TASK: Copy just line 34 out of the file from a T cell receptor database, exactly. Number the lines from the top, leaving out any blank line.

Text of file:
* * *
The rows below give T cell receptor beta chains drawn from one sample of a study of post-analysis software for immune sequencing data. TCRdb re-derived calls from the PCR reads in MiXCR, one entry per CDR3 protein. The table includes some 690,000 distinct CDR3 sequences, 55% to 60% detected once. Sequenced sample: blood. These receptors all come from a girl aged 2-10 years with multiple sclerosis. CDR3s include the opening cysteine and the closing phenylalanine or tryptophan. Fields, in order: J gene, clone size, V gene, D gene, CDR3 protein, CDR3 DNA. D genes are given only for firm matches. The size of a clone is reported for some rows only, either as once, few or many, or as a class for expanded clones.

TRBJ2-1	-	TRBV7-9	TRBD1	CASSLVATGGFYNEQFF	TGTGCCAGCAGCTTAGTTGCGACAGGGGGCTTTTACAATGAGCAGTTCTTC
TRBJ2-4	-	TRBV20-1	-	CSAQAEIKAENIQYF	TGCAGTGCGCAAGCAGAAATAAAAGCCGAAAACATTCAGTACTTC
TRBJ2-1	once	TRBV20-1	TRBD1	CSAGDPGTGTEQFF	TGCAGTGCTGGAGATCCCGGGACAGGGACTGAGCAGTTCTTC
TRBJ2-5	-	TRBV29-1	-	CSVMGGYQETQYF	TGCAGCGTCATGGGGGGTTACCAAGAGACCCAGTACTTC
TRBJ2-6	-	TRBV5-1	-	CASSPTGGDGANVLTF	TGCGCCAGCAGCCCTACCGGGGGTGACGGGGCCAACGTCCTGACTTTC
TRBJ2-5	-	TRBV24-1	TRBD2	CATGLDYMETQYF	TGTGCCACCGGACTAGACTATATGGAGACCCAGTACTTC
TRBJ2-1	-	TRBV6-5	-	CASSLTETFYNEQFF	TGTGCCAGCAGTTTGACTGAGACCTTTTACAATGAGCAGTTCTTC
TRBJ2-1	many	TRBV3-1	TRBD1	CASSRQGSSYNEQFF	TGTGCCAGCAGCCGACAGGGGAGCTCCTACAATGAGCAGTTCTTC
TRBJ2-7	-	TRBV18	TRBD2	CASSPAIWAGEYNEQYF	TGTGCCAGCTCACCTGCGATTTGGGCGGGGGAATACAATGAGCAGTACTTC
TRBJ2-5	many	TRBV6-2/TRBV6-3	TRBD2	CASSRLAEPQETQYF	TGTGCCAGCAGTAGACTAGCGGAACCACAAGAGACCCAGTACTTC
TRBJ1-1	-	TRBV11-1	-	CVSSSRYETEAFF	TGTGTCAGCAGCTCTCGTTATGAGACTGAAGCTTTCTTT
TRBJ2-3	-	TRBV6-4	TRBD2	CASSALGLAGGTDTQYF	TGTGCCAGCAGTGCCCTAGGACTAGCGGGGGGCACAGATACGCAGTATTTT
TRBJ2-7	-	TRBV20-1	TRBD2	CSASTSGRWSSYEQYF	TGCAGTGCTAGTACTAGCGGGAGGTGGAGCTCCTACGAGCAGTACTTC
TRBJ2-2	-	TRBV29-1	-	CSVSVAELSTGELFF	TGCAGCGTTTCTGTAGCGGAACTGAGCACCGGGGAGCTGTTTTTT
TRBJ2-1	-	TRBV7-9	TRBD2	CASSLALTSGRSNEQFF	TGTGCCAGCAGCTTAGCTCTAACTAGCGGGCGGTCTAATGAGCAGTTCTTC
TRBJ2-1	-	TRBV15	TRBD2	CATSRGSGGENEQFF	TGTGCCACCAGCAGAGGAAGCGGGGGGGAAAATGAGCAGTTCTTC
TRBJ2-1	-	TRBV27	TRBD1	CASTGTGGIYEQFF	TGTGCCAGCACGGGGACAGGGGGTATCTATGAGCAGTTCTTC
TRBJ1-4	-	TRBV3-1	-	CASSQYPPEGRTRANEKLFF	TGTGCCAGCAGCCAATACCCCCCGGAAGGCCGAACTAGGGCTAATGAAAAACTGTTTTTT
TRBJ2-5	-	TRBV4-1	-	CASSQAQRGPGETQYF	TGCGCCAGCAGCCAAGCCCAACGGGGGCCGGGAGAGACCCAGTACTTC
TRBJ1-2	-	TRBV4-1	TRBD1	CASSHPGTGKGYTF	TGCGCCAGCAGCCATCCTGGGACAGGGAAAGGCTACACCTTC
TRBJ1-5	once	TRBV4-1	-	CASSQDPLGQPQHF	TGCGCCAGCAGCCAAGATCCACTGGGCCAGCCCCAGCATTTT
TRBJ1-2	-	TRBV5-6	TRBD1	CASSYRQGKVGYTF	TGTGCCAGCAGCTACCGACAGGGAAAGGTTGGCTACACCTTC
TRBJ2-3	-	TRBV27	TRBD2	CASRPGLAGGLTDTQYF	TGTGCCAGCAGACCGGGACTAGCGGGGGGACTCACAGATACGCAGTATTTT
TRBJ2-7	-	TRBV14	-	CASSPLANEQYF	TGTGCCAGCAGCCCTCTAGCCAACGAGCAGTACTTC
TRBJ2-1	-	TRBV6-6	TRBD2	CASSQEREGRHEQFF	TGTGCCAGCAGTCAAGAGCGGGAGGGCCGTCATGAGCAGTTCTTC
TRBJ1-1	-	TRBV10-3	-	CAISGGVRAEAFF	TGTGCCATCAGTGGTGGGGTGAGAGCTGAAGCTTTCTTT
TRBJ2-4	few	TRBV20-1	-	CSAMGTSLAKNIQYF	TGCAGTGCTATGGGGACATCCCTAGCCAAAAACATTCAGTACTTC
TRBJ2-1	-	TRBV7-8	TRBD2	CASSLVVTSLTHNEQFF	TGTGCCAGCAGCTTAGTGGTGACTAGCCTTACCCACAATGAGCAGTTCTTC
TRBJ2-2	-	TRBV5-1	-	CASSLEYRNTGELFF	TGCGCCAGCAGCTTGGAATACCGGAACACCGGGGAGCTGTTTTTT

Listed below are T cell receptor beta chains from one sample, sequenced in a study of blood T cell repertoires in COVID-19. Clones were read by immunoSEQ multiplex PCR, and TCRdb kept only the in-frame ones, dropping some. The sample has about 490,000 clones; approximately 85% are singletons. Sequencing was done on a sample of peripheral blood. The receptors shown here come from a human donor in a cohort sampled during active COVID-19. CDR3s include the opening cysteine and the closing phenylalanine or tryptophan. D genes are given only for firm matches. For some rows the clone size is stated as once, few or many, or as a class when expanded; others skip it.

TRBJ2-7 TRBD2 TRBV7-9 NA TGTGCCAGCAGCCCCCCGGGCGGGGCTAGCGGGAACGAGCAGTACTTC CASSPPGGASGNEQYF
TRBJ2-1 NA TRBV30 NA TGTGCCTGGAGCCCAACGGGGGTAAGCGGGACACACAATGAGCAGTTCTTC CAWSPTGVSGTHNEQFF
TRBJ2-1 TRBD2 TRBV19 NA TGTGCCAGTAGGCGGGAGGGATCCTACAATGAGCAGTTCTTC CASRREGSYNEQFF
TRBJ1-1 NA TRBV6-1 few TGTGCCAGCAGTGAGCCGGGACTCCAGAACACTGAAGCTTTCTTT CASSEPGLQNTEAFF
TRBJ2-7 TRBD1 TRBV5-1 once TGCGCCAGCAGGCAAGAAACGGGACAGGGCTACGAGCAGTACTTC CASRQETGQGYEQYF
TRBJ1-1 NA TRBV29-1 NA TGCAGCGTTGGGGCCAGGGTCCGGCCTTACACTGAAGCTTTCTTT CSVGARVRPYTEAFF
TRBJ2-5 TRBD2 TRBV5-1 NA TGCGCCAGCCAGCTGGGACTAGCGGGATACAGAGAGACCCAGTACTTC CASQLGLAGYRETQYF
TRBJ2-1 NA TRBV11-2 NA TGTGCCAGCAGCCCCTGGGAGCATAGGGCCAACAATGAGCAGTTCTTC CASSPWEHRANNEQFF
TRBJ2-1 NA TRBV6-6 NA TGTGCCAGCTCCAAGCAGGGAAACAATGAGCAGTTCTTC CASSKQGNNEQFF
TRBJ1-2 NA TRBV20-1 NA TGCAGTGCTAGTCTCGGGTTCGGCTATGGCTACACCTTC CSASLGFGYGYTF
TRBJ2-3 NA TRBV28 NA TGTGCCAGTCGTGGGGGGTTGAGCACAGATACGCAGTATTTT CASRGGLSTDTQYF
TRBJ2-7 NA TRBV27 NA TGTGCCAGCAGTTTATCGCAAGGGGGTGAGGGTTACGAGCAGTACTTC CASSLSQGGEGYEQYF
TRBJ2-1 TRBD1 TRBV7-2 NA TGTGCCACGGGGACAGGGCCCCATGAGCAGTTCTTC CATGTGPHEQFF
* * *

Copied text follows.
TRBJ2-1 TRBD2 TRBV19 NA TGTGCCAGTAGGCGGGAGGGATCCTACAATGAGCAGTTCTTC CASRREGSYNEQFF